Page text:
Raun Atkinson

Oregon Supreme Court (3 summaries)

Howell v. Boyle

Under the "remedy clause," Article 1 Section 10 of the Oregon Constitution, the legislature can limit the amount a plaintiff can recover in tort. Only a limitation that leaves plaintiff "wholly without" a remedy, or one that is not "substantial" is prohibited by the clause.

Area(s) of Law:
  • Remedies

Assn of Oregon Corrections Employees v. State

When an employer asserts an affirmative defense to a charge that it changed the status quo unilaterally, the Employment Labor Relations Board (ERB) may consider the contract terms to evaluate whether the union waived the right to bargain about such changes. This means the ERB is not required to first consider the terms of the contract under the status quo rubric before determining if a waiver exists.

Area(s) of Law:
  • Labor Law

State v. Leistiko

Prior acts are admissible if they are "sufficiently relevant" to show the defendant acted with intent in the charged offense. However, the admissibility of the prior act is dependent on the circumstances. A single act will likely not qualify, but a complex act may qualify.

Area(s) of Law:
  • Evidence

Oregon Court of Appeals (15 summaries)

Dial Temporary Help Service v. DLF Int'l Seeds

In a breach of contract claim, ambiguity alone does not make summary judgment inappropriate, rather, a triable factual issue stemming from the existence of competing extrinsic evidence does.

Area(s) of Law:
  • Contract Law

Tilton v. Lee

Under ORS 116.103, reduction of a requested attorney fee award by a trial court does not constitute an objection in an estate proceeding.

Area(s) of Law:
  • Attorney Fees

State v. Brock

A prior unlawful act will not taint the consent given to authorities unless the Defendant can prove some factual nexus between the unlawful act and the consent given.

Area(s) of Law:
  • Criminal Procedure

D.A. v. White

Under ORS 163.738, the "official duties" exceptions from ORS 163.755(1)(c), will not apply, effectively barring the use of a work place incident from counting towards the issuance of a stalking protective order, if the Respondent "intended" to intimidate the petitioner with the workplace incident.

Area(s) of Law:
  • Civil Stalking Protective Order

Schutz v. SAIF Corp.

Under ORS 656.005(7)(a), even if an employee's primary motive for engaging in any social activities outside of the work environment was work related, the employee's choices to drink enough to be intoxicated and then drive home are not work related and thus any injury sustained did not arise from employment. Therefore, workers compensation will not be available for an injured worker in this situation.

Area(s) of Law:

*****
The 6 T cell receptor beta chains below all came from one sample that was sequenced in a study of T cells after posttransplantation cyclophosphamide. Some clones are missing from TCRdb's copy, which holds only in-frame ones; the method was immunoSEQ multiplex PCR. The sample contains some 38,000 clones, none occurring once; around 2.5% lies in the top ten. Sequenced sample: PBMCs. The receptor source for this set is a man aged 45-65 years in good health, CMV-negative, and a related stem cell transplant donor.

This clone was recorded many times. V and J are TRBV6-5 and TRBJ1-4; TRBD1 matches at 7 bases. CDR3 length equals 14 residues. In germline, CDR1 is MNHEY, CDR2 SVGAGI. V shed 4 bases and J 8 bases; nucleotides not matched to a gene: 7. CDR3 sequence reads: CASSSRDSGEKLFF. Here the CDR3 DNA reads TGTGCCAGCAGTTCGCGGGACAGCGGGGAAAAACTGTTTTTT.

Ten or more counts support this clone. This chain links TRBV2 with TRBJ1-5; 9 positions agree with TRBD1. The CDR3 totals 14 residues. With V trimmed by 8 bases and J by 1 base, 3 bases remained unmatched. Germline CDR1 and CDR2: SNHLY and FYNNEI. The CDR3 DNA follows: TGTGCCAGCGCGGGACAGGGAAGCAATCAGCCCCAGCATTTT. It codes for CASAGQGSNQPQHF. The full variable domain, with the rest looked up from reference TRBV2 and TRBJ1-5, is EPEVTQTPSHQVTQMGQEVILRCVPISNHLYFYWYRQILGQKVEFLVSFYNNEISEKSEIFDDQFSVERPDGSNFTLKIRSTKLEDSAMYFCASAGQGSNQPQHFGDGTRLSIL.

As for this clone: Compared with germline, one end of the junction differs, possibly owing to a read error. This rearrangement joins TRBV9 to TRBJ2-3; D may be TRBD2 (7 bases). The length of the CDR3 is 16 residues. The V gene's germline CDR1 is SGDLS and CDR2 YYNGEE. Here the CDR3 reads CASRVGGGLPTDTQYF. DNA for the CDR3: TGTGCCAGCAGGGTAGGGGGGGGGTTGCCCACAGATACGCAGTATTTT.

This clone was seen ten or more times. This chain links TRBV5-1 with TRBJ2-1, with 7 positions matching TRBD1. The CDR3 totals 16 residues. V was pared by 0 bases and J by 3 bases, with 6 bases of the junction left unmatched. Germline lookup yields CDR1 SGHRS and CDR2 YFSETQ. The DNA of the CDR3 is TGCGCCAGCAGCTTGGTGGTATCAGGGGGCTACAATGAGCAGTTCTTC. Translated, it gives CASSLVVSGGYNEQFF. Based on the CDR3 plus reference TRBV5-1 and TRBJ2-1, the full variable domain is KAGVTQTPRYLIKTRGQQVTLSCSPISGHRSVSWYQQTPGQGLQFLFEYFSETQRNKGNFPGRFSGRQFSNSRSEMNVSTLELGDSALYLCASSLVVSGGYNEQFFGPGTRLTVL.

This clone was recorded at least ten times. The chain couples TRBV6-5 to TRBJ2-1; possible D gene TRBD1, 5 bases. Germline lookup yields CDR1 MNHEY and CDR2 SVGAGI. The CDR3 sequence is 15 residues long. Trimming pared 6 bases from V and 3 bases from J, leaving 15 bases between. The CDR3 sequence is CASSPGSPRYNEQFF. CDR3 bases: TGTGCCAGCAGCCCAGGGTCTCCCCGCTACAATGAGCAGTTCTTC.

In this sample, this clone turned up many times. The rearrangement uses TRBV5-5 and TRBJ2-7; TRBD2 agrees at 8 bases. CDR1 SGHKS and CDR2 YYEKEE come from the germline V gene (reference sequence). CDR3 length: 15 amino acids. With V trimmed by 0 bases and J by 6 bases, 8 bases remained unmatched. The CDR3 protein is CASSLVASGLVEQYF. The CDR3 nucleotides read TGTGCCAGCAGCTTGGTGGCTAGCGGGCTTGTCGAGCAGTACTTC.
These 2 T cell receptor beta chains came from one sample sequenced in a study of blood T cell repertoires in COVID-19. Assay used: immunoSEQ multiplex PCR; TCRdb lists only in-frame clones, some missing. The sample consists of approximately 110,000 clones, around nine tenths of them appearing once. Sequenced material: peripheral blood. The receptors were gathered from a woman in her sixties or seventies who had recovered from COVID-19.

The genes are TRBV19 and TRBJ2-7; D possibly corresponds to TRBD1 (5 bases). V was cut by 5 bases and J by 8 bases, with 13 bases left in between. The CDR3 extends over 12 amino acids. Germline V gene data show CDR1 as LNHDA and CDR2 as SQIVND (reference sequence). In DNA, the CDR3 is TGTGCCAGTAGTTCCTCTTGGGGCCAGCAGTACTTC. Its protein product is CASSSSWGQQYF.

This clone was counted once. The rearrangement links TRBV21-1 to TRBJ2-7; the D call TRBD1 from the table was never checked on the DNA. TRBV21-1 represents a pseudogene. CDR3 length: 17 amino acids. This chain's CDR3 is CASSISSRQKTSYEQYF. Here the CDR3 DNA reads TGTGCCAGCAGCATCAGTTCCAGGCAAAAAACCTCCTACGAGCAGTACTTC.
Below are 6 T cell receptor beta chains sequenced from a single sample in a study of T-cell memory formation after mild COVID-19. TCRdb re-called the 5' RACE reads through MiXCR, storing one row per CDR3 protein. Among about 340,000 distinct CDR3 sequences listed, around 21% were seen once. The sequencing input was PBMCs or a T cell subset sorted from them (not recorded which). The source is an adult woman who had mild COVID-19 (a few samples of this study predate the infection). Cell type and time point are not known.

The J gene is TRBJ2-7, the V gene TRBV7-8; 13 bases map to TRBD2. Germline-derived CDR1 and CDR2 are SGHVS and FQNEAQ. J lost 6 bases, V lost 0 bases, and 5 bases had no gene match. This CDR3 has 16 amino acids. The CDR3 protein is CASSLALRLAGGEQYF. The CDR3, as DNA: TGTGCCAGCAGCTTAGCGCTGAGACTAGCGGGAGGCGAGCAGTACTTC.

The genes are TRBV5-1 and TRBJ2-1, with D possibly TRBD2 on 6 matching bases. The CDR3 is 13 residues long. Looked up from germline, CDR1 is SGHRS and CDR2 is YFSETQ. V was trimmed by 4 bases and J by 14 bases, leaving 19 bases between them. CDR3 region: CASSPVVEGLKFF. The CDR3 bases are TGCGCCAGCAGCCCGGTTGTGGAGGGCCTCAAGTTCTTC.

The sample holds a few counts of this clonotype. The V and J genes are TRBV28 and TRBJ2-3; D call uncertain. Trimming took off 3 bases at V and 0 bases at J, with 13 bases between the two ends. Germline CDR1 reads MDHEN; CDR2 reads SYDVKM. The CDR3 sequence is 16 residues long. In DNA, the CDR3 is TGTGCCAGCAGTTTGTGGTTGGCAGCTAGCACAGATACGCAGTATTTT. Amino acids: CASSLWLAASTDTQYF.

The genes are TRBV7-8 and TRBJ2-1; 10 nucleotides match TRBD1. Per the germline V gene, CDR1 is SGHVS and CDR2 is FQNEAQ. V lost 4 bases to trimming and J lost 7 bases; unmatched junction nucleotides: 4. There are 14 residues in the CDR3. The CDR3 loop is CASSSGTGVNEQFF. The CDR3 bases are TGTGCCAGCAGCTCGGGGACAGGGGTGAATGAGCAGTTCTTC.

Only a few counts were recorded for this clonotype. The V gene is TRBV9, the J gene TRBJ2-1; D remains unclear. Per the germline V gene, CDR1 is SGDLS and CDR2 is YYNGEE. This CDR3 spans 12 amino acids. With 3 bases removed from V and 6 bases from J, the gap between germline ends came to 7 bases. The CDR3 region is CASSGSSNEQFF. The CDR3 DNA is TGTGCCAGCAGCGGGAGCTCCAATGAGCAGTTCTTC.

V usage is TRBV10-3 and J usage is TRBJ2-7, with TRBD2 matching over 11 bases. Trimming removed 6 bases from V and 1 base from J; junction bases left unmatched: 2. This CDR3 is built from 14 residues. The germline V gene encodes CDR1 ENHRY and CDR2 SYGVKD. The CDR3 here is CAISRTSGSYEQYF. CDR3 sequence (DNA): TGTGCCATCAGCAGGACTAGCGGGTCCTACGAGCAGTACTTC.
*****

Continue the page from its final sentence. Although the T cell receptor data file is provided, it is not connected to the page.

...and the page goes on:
• Workers Compensation

State v. Garner

Under ORS 135.747, a defendant is considered "brought to trial" when the trial commences, even if it eventually ends in a mistrial.

Area(s) of Law:
  • Criminal Law

Providence Health System Oregon v. Walker

ORS 656.262(7)(c) requires an insurer or self-insured employer to reopen a claim for processing upon "any finding" of compensability, regardless of any appeal or possibility of review. Additionally, a penalty and attorneys fees cannot be imposed when the employer had a legitimate doubt as to its obligations.

Area(s) of Law:
  • Administrative Law

Spaid v. 4-R Equipment, LLC

A trial court does not err by declining to award prejudgment interest when the jury does not resolve issues of fact with regard to the award of prejudgment interest, unless the pertinent facts were undisputed.

Area(s) of Law:
  • Civil Law

State v. Nyhuis

With regard to reckless burning under ORS 164.335(1), the term "property" means something that has market value or has a replacement cost. In order for the replacement cost alternative to be used, some other person must have a legal or equitable interest in it.

Area(s) of Law:
  • Criminal Law

State v. Perez-Chi

If an erroneous jury instruction is given and a conviction could have been based on that erroneous instruction, the instruction was not harmless and the case must be remanded.

Area(s) of Law:
  • Criminal Law

State v. Edwards

ORS 164.415(1) and its three subsections (a)-(c) are alternative theories that define a single crime. Therefore, it is improper to charge a person with multiple counts stemming from a single incident that simultaneously satisfy multiple subsections of ORS 164.415(1).

Area(s) of Law:
  • Criminal Procedure

State v. Vanornum

An objection to instructions given by the trial judge must adequately identify the asserted error to the trial court so “the court can identify its alleged error with enough clarity to permit it to consider and correct the error immediately, if correction is warranted.” If the objection is too “generalized,” it will not be preserved for review on appeal.

Area(s) of Law:
  • Appellate Procedure

Knotts v. Psychiatric Security Review Board

Decisions of the Psychiatric Security Review Board must be supported by "substantial reasoning" in order to be affirmed by the Court of Appeals. Thus, if the board's reasoning cannot be ascertained or is faulty, the order must be reversed and remanded.

Area(s) of Law:
  • Civil Commitment

US Market #180, LLC v. Oregon Liquor Control Commission

Under OAR 845-006-0335(1), an employee selling alcoholic beverages is only required to visually verify a purchaser's age when the employee is not using age verification equipment under OAR 845-005-0335(5).

Area(s) of Law:
  • Administrative Law

State v. Everett

The crime of solicitation, ORS 161.435(1), occurs when a person solicits an intermediary to procure a third party to commit the intended crime so long as the intermediary is aware of that intended crime.

Area(s) of Law:
  • Criminal Law